Because of this, I imagine that the metric by which the film’s success was measured was simply, ‘is it entertaining?’ and ‘does it work?’. Director Joss Whedon was lauded for his herculean effort at bringing so many big-name actors playing iconic characters on to the screen together at the same time, but unfortunately, this is all it really manages to achieve. Our heroes are successfully brought together in what turns out to be a very middle of the road, by the numbers action film.
I could talk in depth about the failings of the film, but the main issue is the handling of the characters themselves. The character development is weak and the motivation of both heroes and villains is very much one dimensional.
And this brings us nicely on to the Age of Ultron, the antithesis of The Avengers (2012). Where The Avengers gave us cardboard cut out heroes coasting off the audience’s emotional investment in them from their solo projects, Age of Ultron showcases characters going through real change, with each having their own personal stakes, plot arc and growth.
Thor is no longer simply there to stop Loki, Captain America no longer serves as just the moral compass, Iron Man is no longer simply the cocky rich guy, Hawkeye gets more to do than become a hypnotised grunt and Black Widow and Bruce Banner actually have meaningful and emotive character moments together.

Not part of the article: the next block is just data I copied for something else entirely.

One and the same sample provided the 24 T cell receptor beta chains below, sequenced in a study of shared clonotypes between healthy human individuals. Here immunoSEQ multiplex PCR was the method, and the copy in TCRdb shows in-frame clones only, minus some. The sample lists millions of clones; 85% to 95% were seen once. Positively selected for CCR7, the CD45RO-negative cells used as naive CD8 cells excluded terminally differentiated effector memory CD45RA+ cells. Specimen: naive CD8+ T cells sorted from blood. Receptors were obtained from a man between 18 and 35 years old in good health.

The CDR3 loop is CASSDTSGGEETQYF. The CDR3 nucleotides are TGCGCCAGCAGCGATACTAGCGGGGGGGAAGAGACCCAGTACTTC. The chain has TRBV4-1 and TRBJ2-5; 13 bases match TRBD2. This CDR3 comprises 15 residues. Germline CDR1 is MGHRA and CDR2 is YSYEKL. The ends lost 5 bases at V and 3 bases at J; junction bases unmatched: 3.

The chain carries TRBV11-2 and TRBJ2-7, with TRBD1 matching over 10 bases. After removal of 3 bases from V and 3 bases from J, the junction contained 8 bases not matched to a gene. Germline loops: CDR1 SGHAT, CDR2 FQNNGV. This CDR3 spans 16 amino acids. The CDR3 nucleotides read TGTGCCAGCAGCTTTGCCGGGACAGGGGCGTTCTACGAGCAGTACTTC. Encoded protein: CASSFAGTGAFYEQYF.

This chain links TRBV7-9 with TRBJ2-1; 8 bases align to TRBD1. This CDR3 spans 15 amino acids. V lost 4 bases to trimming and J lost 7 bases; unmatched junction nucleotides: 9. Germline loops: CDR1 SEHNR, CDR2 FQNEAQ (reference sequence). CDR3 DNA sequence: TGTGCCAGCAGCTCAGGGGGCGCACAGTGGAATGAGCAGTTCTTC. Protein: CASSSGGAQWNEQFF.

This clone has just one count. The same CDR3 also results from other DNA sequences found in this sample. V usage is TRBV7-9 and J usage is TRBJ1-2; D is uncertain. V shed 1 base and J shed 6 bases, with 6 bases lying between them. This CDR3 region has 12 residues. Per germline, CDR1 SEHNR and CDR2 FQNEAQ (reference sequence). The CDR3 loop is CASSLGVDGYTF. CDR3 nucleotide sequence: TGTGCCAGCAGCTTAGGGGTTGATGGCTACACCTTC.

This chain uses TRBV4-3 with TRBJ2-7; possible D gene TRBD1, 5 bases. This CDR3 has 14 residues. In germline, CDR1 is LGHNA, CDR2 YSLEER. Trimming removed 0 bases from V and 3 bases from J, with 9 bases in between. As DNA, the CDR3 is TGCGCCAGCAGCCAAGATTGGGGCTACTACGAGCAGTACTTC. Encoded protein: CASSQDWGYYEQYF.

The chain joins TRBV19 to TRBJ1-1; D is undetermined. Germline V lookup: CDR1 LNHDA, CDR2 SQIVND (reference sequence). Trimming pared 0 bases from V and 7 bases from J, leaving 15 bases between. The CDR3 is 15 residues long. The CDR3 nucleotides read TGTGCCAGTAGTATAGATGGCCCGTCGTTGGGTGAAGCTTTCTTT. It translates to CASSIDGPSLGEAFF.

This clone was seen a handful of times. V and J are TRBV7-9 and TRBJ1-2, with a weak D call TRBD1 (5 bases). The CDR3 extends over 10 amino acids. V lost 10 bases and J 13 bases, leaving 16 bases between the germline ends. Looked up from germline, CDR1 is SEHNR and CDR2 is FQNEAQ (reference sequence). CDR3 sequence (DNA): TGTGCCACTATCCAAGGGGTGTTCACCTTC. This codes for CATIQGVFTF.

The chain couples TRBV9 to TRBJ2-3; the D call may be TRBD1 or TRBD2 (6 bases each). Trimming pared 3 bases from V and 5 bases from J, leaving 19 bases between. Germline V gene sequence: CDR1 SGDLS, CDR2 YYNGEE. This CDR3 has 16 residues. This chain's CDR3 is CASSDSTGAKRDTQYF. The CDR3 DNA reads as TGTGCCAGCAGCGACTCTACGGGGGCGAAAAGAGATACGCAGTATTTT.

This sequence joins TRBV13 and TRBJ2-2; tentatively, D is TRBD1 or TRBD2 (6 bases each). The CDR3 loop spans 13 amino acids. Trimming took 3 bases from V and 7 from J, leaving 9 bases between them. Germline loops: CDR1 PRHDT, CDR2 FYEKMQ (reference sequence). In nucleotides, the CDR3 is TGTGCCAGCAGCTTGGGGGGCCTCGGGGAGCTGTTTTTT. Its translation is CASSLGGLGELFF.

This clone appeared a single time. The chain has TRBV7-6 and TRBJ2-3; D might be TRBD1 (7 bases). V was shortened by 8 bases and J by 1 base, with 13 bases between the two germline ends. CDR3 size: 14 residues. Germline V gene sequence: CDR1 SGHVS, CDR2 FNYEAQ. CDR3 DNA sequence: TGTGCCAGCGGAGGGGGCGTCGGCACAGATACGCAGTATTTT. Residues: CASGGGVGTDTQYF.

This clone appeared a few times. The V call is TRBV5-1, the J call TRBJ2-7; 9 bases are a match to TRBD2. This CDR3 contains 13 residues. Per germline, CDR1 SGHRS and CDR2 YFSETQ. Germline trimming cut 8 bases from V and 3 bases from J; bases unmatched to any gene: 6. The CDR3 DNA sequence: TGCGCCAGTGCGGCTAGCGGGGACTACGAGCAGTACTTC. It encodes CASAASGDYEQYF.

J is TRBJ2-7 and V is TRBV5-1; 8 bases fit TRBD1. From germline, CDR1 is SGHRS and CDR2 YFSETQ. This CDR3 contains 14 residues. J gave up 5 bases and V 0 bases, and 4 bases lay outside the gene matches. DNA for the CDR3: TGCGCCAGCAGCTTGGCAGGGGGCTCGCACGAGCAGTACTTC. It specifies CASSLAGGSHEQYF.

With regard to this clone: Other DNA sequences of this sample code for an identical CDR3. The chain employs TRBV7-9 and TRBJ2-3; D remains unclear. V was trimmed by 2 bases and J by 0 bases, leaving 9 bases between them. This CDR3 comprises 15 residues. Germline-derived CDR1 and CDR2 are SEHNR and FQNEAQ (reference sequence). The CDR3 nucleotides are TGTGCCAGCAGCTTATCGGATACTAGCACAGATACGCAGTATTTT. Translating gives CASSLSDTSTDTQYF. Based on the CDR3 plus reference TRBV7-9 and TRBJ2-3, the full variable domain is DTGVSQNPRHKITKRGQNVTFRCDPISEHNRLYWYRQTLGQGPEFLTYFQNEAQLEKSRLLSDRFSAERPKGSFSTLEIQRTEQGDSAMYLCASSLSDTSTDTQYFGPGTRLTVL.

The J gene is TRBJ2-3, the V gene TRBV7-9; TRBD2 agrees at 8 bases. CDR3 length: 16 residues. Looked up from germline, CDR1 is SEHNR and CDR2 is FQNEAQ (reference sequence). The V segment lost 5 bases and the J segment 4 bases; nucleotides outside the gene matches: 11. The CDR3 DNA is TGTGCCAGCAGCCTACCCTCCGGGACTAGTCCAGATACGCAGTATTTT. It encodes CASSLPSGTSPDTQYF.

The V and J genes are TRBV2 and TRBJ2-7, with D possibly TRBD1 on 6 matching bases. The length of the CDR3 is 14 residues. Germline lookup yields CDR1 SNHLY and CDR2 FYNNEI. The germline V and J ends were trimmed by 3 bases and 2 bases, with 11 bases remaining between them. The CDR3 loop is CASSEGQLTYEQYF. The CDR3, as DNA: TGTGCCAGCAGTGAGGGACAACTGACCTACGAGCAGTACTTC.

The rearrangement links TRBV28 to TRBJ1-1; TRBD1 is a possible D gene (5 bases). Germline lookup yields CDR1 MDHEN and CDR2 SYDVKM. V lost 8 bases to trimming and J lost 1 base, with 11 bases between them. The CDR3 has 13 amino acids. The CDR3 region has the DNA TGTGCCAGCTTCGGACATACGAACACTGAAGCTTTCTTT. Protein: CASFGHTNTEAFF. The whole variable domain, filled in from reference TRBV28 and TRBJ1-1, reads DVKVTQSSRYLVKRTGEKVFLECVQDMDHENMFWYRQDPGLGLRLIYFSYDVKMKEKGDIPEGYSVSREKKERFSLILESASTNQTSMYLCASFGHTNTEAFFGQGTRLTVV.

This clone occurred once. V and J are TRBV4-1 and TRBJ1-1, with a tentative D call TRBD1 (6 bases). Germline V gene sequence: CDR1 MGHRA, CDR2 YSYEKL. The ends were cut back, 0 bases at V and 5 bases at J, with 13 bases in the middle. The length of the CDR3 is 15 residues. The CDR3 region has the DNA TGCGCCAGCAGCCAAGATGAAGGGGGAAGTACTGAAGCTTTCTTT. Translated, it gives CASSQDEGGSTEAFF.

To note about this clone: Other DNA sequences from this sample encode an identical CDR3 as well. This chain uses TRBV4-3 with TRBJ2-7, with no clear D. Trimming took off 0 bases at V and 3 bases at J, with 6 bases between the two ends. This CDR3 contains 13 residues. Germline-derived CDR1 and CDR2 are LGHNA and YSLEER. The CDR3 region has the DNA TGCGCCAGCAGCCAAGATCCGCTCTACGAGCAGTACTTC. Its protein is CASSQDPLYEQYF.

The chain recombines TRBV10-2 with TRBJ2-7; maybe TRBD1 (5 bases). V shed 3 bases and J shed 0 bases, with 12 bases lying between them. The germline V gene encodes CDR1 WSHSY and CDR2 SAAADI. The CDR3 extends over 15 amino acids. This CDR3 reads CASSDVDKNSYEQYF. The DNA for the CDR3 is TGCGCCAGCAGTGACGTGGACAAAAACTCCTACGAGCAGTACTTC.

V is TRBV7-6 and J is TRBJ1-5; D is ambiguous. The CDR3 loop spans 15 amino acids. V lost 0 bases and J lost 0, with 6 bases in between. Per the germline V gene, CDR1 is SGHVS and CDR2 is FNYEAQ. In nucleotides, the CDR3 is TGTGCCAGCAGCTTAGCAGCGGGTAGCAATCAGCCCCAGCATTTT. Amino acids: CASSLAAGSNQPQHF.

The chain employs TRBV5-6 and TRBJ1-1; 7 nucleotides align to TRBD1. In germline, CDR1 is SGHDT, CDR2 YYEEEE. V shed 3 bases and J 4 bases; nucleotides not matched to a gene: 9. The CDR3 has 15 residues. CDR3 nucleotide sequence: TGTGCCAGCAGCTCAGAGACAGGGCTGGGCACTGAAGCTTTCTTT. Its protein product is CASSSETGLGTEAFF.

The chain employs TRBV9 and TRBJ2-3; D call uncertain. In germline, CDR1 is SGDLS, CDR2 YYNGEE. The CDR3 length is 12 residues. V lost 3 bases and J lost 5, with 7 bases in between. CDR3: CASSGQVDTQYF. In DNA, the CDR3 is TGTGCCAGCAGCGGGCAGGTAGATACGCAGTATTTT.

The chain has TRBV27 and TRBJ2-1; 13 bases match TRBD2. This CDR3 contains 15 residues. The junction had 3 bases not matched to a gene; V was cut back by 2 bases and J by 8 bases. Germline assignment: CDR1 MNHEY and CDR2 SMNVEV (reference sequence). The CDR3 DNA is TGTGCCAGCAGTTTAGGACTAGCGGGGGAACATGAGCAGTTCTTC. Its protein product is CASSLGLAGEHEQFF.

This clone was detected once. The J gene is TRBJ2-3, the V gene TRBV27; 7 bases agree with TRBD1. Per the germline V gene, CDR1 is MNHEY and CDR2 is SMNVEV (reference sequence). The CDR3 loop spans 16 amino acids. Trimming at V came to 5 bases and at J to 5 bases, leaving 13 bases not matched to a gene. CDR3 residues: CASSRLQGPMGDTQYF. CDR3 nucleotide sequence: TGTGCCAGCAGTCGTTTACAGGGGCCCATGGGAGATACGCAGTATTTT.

Essentially, what we have in Age of Ultron is properly fleshed out characters with their own personal battles. This is also the case with the supporting characters, the sequel arguably has a much superior villain. Yes, Loki is a great character, but I can’t help but feel he was only used so heavily in The Avengers (2012) as he was already established within the shared universe.
The benefit of this is obvious, they utilised Loki as the main villain as there was little need to establish any character history and villain motivation, thus freeing up more time for quippy back and forths as the Avengers are gradually introduced to each other. This works in principle, but in reality it is nothing more than a short cut to success. Essentially, in the context of a movie watched in isolation from its supporting films, The Avengers doesn’t really work.